EWS Comments on Bugzilla (Was: EWS now parses error logs in case of build failure)

# Aakash Jain (4 days ago)

Many people didn't like the noise by the EWS comments, and we removed the comments as per previous discussion in: lists.webkit.org/pipermail/webkit-dev/2019-June/030683.html.

I agree with your point that having some kind of notification might be useful.

I proposed some ideas in lists.webkit.org/pipermail/webkit-dev/2019-September/030798.html, but didn't get much feedback. If we can all agree on a solution, I can look into implementing it.

Thanks Aakash

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# Maciej Stachowiak (4 days ago)

How about only a single comment when the first failure occurs? (Or else when all bots pass, if there is never a failure.)

This should help the author, the reviewer, and anyone else cc’d, without being too spammy.

# Aakash Jain (4 days ago)

Sounds good. I prefer the single comment when the first failure occur. That way notification would be sent as soon as the first failure happens.

I'll implement that (assuming it's acceptable to everyone).

Thanks Aakash

# Alexey Proskuryakov (3 days ago)

My preference is still e-mailing the patch author directly (possibly, also having an option to opt in for anyone). Bugzilla comments will always be irrelevant for most people CC'ed on the bug, and they are almost always undesirable to keep within the discussion flow.

# Maciej Stachowiak (2 days ago)

I think they are useful to actual and potential reviewers. Direct email to the patch author is not something anyone can Cc themselves on, and is not archived, so seems like a strictly worse form of communication.

# Alexey Proskuryakov (a day ago)

Can you elaborate on that, how exactly is e-mailing on first failure useful to reviewers?

Getting rid of Bugzilla comments was one of the goals of EWS rewrite, based on engineering feedback about noise in bugs and in e-mail, and I wholeheartedly agree with this feedback. So I think that comments are generally undesirable.

Since I don't understand what your precise scenario is, I may be make straw man arguments below, but here are some things that I think make the proposed behavior unhelpful (add a comment on first failure, or when all EWSes pass).

  1. EWS comments in Bugzilla are so annoying that some people take the radical step of manually hiding them. EWS history is archived anyway, there is no need to look into comments for it.

  2. There are often many people CC'ed on the bug to whom EWS data is irrelevant or even mysterious (e.g. reporters, web developers or non-reviewers). The noise is a slight annoyance, discouraging further participation in the project.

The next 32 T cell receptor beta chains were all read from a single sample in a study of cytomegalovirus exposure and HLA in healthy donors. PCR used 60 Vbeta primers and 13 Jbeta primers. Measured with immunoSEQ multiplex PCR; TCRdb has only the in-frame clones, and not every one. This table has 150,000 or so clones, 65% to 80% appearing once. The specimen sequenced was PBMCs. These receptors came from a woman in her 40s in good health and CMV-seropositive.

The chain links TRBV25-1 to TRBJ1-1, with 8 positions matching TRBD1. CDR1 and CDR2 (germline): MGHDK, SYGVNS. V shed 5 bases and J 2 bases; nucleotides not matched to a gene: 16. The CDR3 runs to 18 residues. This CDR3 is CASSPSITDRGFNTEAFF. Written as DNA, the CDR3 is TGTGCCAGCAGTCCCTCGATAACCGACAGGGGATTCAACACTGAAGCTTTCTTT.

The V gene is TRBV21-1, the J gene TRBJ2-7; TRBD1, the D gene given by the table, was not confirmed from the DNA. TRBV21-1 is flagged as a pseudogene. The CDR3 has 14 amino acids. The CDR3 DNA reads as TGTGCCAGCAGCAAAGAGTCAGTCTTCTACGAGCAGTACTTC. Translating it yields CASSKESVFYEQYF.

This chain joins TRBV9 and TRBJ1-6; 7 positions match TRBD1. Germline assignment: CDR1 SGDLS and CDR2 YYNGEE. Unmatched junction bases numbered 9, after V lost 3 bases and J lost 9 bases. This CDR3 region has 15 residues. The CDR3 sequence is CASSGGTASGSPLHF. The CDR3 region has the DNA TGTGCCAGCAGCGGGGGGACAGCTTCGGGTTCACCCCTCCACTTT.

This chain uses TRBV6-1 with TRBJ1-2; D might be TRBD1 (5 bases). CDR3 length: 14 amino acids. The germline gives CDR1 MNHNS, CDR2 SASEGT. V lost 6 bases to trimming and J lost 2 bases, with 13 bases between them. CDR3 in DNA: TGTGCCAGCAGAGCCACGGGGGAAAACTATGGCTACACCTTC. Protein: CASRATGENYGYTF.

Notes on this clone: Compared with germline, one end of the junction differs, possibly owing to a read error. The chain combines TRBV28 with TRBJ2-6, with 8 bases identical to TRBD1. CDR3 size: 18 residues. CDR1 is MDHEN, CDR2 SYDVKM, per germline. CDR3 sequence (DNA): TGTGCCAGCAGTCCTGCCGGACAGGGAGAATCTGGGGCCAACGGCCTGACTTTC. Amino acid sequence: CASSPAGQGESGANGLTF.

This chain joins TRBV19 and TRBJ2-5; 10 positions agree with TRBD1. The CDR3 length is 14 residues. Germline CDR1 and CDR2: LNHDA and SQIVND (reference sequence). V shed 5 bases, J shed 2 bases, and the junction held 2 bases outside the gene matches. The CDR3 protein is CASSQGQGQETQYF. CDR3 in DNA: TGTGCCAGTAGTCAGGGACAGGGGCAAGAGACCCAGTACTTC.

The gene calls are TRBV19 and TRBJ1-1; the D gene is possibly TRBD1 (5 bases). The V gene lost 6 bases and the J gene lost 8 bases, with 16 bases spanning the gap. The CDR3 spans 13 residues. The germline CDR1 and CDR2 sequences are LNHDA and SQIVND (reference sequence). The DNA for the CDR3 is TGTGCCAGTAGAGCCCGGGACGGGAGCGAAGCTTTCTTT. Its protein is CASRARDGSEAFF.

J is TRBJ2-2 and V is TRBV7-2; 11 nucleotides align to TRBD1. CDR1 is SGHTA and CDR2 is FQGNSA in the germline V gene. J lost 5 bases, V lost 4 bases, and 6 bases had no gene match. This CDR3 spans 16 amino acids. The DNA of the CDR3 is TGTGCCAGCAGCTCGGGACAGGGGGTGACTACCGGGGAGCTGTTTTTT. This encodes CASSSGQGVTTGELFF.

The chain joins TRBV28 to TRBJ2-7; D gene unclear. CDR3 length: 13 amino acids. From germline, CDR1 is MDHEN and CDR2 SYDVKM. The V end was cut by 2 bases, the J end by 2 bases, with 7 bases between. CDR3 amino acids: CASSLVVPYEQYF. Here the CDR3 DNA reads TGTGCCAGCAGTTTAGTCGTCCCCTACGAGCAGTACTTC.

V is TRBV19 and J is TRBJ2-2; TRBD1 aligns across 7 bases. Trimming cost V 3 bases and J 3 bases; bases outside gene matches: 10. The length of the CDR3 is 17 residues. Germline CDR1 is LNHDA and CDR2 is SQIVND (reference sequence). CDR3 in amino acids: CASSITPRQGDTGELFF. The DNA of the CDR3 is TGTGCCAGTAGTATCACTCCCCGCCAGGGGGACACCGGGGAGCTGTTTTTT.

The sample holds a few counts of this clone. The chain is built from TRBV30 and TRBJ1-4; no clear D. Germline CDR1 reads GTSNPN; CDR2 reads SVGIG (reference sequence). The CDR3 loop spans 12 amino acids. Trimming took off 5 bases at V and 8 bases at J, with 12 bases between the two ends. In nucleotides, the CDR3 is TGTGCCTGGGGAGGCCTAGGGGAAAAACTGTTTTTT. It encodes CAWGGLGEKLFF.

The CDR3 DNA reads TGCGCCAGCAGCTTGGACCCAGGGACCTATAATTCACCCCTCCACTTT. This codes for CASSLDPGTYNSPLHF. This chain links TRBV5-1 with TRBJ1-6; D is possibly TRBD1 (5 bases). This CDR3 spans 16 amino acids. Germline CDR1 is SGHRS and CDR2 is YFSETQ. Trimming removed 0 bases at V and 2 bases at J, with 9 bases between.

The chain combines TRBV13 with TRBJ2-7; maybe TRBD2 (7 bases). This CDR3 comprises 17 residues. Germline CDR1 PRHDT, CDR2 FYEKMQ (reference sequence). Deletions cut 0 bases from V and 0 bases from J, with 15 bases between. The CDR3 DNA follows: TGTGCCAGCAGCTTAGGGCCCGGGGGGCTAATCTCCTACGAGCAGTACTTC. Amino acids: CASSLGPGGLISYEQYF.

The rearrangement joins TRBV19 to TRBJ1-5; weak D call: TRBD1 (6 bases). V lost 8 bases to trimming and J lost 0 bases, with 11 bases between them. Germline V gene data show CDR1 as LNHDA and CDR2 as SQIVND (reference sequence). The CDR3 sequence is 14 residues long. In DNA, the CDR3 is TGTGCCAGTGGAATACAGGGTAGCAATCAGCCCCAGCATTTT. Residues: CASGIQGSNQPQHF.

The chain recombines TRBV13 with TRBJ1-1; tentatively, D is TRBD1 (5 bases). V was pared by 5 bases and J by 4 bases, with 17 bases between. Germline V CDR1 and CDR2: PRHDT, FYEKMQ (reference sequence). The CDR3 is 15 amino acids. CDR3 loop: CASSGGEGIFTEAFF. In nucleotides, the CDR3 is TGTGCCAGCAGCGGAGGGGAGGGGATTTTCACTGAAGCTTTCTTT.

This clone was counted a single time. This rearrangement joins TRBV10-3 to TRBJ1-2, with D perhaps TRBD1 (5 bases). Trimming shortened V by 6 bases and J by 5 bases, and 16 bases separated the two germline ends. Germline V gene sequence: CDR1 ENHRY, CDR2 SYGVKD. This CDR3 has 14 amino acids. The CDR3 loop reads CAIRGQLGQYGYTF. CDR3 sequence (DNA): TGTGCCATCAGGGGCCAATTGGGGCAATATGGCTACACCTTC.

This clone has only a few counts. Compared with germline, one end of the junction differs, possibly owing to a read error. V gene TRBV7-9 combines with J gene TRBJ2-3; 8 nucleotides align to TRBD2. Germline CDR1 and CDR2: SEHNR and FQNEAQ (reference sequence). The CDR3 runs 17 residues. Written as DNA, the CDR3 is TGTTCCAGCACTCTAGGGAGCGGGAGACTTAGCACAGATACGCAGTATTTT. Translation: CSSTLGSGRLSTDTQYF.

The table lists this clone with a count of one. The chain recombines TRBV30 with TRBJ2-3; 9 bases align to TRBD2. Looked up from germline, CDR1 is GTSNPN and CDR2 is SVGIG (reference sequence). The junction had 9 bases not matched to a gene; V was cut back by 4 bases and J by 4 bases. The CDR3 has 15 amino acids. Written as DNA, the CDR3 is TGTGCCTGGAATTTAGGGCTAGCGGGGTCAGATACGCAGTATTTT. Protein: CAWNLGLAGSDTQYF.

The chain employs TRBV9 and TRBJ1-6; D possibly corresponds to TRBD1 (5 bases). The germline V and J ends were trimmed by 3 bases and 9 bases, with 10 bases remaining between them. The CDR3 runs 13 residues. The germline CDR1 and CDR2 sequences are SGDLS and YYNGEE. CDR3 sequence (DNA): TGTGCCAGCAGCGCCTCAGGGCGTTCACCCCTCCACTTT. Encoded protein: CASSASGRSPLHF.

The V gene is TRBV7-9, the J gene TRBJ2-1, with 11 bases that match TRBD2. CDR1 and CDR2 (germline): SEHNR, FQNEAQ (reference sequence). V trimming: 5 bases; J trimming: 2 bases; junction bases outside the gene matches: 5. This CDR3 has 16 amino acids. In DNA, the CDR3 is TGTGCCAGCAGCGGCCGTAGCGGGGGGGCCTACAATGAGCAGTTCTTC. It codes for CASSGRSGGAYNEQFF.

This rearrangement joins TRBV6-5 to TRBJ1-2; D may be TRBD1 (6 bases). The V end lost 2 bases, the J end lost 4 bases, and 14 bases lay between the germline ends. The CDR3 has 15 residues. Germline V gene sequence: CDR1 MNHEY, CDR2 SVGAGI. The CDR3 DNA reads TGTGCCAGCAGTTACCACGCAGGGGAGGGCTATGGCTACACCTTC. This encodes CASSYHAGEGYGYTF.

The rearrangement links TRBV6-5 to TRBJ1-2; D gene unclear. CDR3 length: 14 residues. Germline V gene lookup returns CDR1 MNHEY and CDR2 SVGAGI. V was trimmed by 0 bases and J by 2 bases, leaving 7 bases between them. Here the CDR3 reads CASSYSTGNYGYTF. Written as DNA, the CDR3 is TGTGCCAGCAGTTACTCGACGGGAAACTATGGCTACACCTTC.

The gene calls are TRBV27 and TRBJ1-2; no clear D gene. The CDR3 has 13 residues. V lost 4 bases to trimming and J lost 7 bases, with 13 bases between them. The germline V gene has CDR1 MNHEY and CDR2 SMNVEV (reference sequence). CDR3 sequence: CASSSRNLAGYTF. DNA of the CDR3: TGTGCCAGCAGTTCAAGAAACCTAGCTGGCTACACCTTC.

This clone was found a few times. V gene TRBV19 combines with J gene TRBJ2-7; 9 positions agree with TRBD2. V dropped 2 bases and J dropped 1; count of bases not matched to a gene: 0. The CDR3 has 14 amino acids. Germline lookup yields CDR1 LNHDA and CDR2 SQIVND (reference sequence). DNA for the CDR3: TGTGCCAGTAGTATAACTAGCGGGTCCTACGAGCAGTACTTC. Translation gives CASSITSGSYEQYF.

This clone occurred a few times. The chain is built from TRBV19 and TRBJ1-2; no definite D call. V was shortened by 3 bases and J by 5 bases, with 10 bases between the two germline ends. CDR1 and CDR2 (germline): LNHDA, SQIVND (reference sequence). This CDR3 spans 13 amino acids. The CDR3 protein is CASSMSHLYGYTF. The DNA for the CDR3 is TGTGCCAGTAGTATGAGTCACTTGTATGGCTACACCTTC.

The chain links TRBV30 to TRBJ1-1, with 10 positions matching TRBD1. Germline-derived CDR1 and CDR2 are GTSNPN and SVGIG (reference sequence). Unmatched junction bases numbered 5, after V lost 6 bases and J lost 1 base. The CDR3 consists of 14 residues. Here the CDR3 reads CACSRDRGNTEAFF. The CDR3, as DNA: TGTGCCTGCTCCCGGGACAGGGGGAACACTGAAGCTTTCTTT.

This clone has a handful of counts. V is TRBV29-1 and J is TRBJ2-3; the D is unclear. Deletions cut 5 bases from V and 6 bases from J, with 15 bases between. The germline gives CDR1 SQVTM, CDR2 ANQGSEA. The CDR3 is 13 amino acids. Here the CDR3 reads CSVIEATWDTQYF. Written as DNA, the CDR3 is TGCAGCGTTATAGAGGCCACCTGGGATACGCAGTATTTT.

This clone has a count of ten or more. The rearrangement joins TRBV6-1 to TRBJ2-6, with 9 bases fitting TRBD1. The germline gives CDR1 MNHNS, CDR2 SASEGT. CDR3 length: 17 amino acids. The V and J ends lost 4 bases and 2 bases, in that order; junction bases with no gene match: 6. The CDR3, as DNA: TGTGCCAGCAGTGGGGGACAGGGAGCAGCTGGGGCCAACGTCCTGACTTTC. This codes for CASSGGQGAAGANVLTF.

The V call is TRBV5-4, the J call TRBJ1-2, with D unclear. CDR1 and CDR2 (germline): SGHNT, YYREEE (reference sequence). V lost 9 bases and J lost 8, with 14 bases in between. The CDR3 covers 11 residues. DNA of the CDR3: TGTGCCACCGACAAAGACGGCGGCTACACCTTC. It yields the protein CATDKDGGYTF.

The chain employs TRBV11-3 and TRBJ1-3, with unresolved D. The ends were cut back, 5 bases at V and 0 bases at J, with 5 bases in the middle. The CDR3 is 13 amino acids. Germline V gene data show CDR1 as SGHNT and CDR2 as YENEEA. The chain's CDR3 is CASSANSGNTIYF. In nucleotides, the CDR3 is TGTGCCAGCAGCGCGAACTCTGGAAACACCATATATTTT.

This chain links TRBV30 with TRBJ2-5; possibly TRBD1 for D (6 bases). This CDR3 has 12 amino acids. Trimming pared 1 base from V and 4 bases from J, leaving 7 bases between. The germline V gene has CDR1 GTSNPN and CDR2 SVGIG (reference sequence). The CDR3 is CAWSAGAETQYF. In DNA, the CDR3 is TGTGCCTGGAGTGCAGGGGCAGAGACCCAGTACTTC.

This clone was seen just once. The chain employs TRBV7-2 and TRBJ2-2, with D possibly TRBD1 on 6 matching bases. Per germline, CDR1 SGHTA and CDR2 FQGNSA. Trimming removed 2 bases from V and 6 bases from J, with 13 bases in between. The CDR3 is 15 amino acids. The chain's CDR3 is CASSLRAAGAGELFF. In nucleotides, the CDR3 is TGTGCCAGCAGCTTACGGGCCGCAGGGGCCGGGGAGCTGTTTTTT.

3. I believe that for most reviewers, the mode of operation is one of the two: (1) do it when pinged directly, or (2) go over the review queue when one has the time. Getting EWS comments helps neither.

  4. Commenting when all EWSes pass is not very practical - it's too often that we have some stragglers that take days (or forever). I don't think that we can make it reliable even if we start actively policing EWS responsiveness.

  5. The reviewer likely wants to know the state of multiple EWSes if they are going to wait for EWS at all. What exactly are they going to do after getting an e-mail that one EWS failed?

  6. More bugmail delays response, especially for active project members who are CC'ed on a lot of bugs. I personally started reading bugmail more frequently now, knowing that there is more signal and less noise.

I can see the usefulness in the somewhat unusual case of a super urgent patch. We may want multiple people to watch it, so that members of CC list would go and ask the patch author to update it with more urgency than e-mail allows for. I think that opt-in is a better mechanism for that, so that people who opted in would receive information about each EWS data point.

# Ryosuke Niwa (a day ago)

On Mon, Nov 4, 2019 at 9:40 AM Alexey Proskuryakov <ap at webkit.org> wrote:

Can you elaborate on that, how exactly is e-mailing on first failure useful to reviewers?

Getting rid of Bugzilla comments was one of the goals of EWS rewrite, based on engineering feedback about noise in bugs and in e-mail, and I wholeheartedly agree with this feedback. So I think that comments are generally undesirable.

Since I don't understand what your precise scenario is, I may be make straw man arguments below, but here are some things that I think make the proposed behavior unhelpful (add a comment on first failure, or when all EWSes pass).

  1. EWS comments in Bugzilla are so annoying that some people take the radical step of manually hiding them. EWS history is archived anyway, there is no need to look into comments for it.

  2. There are often many people CC'ed on the bug to whom EWS data is irrelevant or even mysterious (e.g. reporters, web developers or non-reviewers). The noise is a slight annoyance, discouraging further participation in the project.

  3. I believe that for most reviewers, the mode of operation is one of the two: (1) do it when pinged directly, or (2) go over the review queue when one has the time. Getting EWS comments helps neither.

  4. Commenting when all EWSes pass is not very practical - it's too often that we have some stragglers that take days (or forever). I don't think that we can make it reliable even if we start actively policing EWS responsiveness.

  5. The reviewer likely wants to know the state of multiple EWSes if they are going to wait for EWS at all. What exactly are they going to do after getting an e-mail that one EWS failed?